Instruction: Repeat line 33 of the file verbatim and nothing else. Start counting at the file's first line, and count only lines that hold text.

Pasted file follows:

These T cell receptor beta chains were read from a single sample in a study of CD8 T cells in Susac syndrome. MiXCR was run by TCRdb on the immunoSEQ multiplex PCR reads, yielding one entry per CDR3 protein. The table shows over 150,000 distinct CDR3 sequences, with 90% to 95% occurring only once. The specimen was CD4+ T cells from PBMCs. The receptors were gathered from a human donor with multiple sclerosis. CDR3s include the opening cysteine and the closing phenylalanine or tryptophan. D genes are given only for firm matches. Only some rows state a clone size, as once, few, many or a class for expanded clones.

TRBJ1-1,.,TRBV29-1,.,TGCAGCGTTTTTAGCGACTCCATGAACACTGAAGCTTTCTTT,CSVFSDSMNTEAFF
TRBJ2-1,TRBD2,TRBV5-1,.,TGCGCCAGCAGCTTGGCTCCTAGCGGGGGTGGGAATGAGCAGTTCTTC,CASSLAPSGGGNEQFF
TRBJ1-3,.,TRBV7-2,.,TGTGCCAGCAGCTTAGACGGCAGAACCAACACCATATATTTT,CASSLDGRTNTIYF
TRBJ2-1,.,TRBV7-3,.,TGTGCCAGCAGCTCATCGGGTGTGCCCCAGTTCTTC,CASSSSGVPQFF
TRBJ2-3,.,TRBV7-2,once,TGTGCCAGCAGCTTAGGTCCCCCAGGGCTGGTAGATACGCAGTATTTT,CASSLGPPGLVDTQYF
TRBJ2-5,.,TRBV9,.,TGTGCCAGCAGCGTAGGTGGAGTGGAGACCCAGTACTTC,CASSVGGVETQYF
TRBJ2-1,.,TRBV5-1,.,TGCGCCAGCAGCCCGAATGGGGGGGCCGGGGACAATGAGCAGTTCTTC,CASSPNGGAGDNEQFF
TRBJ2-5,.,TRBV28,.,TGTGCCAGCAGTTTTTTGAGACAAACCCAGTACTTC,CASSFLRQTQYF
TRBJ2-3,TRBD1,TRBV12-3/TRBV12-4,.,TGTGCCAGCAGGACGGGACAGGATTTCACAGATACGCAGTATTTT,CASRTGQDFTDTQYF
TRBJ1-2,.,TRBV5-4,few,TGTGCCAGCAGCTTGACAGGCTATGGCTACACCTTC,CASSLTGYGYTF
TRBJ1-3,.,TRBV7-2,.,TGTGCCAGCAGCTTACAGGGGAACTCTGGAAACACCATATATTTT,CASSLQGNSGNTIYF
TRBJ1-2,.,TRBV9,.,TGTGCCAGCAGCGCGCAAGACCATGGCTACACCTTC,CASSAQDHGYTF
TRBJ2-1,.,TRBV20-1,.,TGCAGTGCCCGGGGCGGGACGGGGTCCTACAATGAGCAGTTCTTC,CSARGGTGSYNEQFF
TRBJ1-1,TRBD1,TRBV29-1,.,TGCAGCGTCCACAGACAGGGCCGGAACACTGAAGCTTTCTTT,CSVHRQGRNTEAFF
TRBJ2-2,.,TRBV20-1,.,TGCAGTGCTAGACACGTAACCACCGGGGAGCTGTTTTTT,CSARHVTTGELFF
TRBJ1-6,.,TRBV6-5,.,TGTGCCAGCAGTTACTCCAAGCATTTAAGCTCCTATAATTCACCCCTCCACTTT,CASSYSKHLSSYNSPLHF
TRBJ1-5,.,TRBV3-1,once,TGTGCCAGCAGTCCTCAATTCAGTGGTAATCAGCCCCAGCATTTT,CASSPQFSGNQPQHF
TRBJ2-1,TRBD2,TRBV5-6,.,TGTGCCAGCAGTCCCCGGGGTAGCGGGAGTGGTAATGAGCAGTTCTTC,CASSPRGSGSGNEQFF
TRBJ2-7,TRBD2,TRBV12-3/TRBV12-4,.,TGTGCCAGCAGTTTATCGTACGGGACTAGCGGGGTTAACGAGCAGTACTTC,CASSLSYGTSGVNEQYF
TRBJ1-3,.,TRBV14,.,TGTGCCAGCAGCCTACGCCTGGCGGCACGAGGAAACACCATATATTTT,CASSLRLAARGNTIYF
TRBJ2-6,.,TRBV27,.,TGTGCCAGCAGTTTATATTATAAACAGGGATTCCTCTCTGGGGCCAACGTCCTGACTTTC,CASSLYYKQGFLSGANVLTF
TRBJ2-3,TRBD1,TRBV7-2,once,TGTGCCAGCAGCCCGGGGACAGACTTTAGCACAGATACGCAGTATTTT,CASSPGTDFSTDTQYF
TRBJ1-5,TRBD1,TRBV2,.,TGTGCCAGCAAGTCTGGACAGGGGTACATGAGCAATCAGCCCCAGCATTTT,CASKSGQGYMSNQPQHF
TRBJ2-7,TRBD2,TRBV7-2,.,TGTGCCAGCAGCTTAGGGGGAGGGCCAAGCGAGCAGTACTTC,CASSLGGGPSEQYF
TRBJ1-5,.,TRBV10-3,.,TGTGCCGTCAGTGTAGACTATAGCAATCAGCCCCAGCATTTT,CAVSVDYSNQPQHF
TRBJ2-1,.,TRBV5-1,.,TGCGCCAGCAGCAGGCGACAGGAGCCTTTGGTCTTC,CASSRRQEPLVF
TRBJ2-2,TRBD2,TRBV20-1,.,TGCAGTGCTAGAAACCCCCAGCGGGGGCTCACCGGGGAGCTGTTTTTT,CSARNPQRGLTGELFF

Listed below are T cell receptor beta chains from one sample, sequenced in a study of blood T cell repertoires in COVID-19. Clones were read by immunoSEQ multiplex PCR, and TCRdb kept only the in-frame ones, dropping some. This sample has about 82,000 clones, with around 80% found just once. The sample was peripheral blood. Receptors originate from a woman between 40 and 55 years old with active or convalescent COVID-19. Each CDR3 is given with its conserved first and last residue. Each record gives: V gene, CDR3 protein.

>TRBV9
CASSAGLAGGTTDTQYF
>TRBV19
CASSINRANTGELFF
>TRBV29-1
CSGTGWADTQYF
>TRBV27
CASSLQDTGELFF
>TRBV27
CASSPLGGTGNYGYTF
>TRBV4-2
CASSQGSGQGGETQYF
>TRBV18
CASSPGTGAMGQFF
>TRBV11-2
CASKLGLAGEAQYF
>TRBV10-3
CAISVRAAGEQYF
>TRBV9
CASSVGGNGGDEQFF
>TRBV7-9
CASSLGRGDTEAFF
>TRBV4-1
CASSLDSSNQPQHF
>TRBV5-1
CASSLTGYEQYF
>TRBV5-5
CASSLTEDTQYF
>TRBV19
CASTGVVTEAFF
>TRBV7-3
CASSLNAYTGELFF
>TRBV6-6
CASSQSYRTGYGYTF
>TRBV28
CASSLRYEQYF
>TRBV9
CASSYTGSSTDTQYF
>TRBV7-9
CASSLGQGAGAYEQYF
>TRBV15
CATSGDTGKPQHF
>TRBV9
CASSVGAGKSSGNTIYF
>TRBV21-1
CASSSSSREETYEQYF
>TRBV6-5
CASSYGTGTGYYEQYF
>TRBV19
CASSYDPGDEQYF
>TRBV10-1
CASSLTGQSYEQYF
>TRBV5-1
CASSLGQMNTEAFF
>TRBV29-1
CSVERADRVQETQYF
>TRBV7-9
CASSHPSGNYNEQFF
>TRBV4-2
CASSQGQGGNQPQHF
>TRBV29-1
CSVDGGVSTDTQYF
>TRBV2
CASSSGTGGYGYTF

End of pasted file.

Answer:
CASSINRANTGELFF